Surviving the SAT

Use resources to become familiar with the exam before you take it

Use resources to become familiar with the exam before you take it

January 28, 2003|By KATE COLEMAN

This is a test.


Those three letters can send chills up the spine of many a high school student who hopes to get into the college of his or her choice.

The SAT - Scholastic Aptitude Test - is a test of verbal reasoning and mathematical problem solving.


Maybe, but you can make it less scary by learning about the test before you take it.

"Research shows being more familiar with a test leads to better performance," says Bob Brown, supervisor of testing and accountability for Washington County Public Schools.


Being familiar with how the test is organized is absolutely key, says Leslie Hobbs, supervisor of secondary mathematics for Washington County Public Schools. Students really need to practice taking "real" SAT test questions, she says.

How can you get to know the SAT?

There are lots of resources - the College Board's Web site ( among them.

And help is available right in your own high school.

Washington County Public Schools put a lot of work into SAT prep, says Boyd Michael III, executive director of secondary education.

"We feel an obligation to help students produce a good score on that very important testing document, which does have a bearing on college entrance expectations. It's not the only factor, but it's actually still a major factor in college considerations," he says.

Teachers are incorporating SAT-type material in classes, as warm-ups - analogies, vocabulary builders, sentence completion, critical analysis and reading comprehension, says Sherry Purkey, supervisor of secondary reading and English.

"I think vocabulary is an immense part of the test," says Dustin Reichard, 17, a Clear Spring High School senior. He's been helped even in biology class. His teacher has been working with vocabulary - looking at root words.

An elective SAT prep class also is available. It's a meaningful course for students - not filler, Purkey says.

A lot of it is just test awareness, says Kevin Jackson, literacy resource teacher at Clear Spring High School. He's been working with students to help provide that awareness.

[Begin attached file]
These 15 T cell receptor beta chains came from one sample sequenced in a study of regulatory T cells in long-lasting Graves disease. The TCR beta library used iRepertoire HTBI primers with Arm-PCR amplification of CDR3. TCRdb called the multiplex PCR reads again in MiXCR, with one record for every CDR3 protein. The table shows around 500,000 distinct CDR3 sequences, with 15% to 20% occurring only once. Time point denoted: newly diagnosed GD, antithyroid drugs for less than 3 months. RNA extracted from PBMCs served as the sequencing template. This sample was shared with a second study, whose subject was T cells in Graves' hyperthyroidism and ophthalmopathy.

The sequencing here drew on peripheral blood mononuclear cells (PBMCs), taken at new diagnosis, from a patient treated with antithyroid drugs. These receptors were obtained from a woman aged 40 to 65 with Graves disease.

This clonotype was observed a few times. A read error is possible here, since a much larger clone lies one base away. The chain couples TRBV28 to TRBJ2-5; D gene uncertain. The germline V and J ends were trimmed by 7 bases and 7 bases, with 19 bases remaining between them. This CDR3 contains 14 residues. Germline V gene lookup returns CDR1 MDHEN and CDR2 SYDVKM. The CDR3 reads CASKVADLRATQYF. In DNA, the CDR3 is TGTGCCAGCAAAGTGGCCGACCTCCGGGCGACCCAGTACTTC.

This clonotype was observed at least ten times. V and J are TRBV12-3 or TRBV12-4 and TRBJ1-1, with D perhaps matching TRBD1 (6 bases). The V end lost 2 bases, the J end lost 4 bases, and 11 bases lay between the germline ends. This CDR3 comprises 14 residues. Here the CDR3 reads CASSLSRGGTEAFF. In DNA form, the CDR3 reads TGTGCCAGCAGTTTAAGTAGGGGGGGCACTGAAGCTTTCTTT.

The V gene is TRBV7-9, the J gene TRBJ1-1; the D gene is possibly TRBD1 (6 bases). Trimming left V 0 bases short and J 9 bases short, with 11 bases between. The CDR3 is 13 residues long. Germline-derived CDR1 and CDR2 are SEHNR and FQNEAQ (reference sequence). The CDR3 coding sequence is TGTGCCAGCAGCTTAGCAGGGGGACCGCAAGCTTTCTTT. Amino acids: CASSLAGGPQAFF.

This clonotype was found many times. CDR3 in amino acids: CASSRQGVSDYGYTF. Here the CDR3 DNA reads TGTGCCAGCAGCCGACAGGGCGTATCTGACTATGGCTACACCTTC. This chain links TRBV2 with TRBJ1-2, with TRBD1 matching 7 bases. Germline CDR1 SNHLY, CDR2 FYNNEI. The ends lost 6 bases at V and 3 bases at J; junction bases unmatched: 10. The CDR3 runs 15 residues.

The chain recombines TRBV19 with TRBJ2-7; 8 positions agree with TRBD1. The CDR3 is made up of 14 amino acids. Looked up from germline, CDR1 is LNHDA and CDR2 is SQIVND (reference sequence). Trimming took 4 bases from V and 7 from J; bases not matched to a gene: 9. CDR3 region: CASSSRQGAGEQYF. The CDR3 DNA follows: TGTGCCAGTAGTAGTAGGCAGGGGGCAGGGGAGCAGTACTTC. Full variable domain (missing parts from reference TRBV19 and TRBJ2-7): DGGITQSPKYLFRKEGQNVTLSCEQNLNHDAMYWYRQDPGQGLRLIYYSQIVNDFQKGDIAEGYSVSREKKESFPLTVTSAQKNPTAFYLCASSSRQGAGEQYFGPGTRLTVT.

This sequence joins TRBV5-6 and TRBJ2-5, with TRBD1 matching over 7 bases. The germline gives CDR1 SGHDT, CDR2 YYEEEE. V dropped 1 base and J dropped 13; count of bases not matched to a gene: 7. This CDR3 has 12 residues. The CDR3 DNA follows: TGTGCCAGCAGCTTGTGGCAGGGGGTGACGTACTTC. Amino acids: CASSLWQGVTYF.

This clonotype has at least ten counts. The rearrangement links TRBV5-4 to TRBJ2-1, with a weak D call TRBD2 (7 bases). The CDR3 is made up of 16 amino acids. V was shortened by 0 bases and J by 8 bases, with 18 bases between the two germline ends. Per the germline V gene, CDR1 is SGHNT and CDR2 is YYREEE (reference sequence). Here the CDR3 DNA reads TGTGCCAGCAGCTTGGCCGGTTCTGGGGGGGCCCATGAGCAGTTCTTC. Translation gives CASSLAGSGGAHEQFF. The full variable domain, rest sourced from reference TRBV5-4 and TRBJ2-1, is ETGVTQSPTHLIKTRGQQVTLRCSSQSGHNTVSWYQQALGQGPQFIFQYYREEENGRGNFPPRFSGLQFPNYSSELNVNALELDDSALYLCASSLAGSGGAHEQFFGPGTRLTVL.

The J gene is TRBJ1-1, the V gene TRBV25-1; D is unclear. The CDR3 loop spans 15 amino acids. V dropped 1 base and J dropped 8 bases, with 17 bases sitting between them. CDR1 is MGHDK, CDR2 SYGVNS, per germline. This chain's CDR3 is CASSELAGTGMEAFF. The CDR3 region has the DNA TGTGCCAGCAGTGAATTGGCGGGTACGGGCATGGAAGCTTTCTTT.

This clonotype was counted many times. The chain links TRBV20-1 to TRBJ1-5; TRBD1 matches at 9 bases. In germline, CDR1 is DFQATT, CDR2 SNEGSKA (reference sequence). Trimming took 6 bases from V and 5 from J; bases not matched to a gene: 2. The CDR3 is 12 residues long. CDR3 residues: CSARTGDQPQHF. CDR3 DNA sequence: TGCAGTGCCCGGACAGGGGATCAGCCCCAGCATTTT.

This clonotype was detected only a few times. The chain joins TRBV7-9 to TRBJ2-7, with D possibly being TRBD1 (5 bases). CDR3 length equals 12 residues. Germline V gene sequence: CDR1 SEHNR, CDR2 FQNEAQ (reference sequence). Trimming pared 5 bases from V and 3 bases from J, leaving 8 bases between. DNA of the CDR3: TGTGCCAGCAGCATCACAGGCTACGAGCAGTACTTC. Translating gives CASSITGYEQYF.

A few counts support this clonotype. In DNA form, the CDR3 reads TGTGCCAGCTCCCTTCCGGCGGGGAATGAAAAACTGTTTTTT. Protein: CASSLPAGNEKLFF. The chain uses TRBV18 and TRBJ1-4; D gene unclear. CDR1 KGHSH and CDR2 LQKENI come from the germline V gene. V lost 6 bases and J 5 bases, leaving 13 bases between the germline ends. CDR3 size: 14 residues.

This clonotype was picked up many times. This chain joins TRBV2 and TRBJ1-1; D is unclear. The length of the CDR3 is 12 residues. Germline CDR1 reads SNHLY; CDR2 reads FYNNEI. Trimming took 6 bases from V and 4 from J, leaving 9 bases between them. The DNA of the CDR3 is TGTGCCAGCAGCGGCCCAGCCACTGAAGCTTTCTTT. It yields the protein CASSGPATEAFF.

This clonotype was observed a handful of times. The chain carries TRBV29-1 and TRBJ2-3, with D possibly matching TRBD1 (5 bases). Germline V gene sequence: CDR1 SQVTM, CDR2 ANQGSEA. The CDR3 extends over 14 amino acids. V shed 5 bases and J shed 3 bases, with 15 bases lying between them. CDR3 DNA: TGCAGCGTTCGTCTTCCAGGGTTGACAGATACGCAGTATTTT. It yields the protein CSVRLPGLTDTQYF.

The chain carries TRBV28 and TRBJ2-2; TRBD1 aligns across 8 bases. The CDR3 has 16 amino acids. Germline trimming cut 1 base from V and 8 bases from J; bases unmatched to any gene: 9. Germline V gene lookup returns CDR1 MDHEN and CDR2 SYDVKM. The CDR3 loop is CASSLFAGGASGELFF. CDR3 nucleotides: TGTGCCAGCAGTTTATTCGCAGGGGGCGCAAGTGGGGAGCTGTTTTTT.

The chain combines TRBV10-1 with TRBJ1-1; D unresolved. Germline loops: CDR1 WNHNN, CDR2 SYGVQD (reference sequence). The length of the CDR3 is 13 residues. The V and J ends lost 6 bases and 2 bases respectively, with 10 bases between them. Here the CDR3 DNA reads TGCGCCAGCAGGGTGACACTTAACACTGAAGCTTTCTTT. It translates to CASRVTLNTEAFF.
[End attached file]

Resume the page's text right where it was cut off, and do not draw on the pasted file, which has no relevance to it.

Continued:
There's an after-school program at Clear Spring, but many students are busy with extracurricular activities and some have jobs, so Jackson arranges for them to get help during the school day. The whole school is cooperating to enable students to work one-on-one with Jackson and individualized SAT prep computer programs.

Does it help?

"Definitely," says Lexi Shingleton, a 17-year-old senior. She had taken the SAT once before her most recent attempt last Saturday. She wasn't thrilled with her initial scores, and regrets that she didn't start test preparation sooner.

"I hate to say this," Lexi says about Jackson encouraging her to take time for SAT preparation. For a while she thought he was just chasing students down to annoy them, she laughs.

But the preparation she's done helps, she says.

Ashley Stoner, 17, a Clear Spring High senior who's applying to Hagerstown Community College and Frostburg State University, says she was really stressed out the first time she took the SAT. "I feel a little better," she said last week as she anticipated the Jan. 25 session.

Knowing the test - understanding the types of questions and problems - is important.

SAT questions are not organized in order of difficulty. The 25th question may be the easiest, Brown says. He recommends that students go through the test questions three times:

First answer the questions you know you know.

Next answer the questions you think you know - that you have a pretty good idea about.

If there is time remaining, try to work through others, Brown advises.

Should you guess?

Brown recommends being careful. "If you don't know the answer, it's better to leave it blank," he says.

Taking the SAT at least twice is beneficial for two reasons, Brown says. Familiarity is one. The other is between sessions, you've had time to learn more - to beef up weaker areas. Students who continue to enroll in math courses tend to score better in the math portion of the SAT.

Last Saturday was Dustin's fourth shot at the SAT. He had done no preparation for his first attempt, but he has since and developed an SAT strategy.

Dustin learned that most colleges take a composite of a student's best - not most recent - verbal and math scores. He has used that knowledge to his advantage.

His early scores showed him that he needed to focus on building his verbal skills. He became familiar with the SAT, he prepared, he practiced, and between the second and third times he tested, his verbal score jumped 60 points.

The College Board recommends you get enough sleep, eat breakfast and take what you need to the test site - ID, No. 2 pencils, the appropriate calculator and batteries.

Take advantage of preparation tools.

They can help you to go in with more confidence, Jackson says.

"That's really critical."

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